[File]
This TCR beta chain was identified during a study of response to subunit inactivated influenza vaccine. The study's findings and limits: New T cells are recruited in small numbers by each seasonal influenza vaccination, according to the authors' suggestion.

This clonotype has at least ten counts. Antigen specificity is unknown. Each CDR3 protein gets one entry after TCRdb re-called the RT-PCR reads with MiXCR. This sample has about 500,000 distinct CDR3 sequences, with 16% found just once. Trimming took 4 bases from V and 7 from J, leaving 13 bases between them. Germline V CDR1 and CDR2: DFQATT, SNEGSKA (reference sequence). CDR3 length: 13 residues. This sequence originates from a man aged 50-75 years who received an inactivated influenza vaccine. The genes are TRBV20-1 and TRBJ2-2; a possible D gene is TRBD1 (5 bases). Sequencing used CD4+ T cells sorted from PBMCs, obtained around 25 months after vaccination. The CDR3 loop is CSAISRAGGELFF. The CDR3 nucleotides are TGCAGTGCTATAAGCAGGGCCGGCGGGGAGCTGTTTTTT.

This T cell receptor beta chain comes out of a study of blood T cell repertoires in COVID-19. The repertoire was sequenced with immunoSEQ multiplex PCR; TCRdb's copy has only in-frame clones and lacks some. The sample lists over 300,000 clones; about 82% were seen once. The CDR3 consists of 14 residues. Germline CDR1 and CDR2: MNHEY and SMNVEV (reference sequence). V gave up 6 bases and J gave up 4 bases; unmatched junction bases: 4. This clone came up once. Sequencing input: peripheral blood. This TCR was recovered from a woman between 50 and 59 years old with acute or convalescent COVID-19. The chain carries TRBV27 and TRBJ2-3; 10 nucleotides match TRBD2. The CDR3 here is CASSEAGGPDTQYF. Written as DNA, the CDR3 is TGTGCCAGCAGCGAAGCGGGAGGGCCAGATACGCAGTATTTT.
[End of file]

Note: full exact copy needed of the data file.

This TCR beta chain was identified during a study of response to subunit inactivated influenza vaccine. The study's findings and limits: New T cells are recruited in small numbers by each seasonal influenza vaccination, according to the authors' suggestion.

This clonotype has at least ten counts. Antigen specificity is unknown. Each CDR3 protein gets one entry after TCRdb re-called the RT-PCR reads with MiXCR. This sample has about 500,000 distinct CDR3 sequences, with 16% found just once. Trimming took 4 bases from V and 7 from J, leaving 13 bases between them. Germline V CDR1 and CDR2: DFQATT, SNEGSKA (reference sequence). CDR3 length: 13 residues. This sequence originates from a man aged 50-75 years who received an inactivated influenza vaccine. The genes are TRBV20-1 and TRBJ2-2; a possible D gene is TRBD1 (5 bases). Sequencing used CD4+ T cells sorted from PBMCs, obtained around 25 months after vaccination. The CDR3 loop is CSAISRAGGELFF. The CDR3 nucleotides are TGCAGTGCTATAAGCAGGGCCGGCGGGGAGCTGTTTTTT.

This T cell receptor beta chain comes out of a study of blood T cell repertoires in COVID-19. The repertoire was sequenced with immunoSEQ multiplex PCR; TCRdb's copy has only in-frame clones and lacks some. The sample lists over 300,000 clones; about 82% were seen once. The CDR3 consists of 14 residues. Germline CDR1 and CDR2: MNHEY and SMNVEV (reference sequence). V gave up 6 bases and J gave up 4 bases; unmatched junction bases: 4. This clone came up once. Sequencing input: peripheral blood. This TCR was recovered from a woman between 50 and 59 years old with acute or convalescent COVID-19. The chain carries TRBV27 and TRBJ2-3; 10 nucleotides match TRBD2. The CDR3 here is CASSEAGGPDTQYF. Written as DNA, the CDR3 is TGTGCCAGCAGCGAAGCGGGAGGGCCAGATACGCAGTATTTT.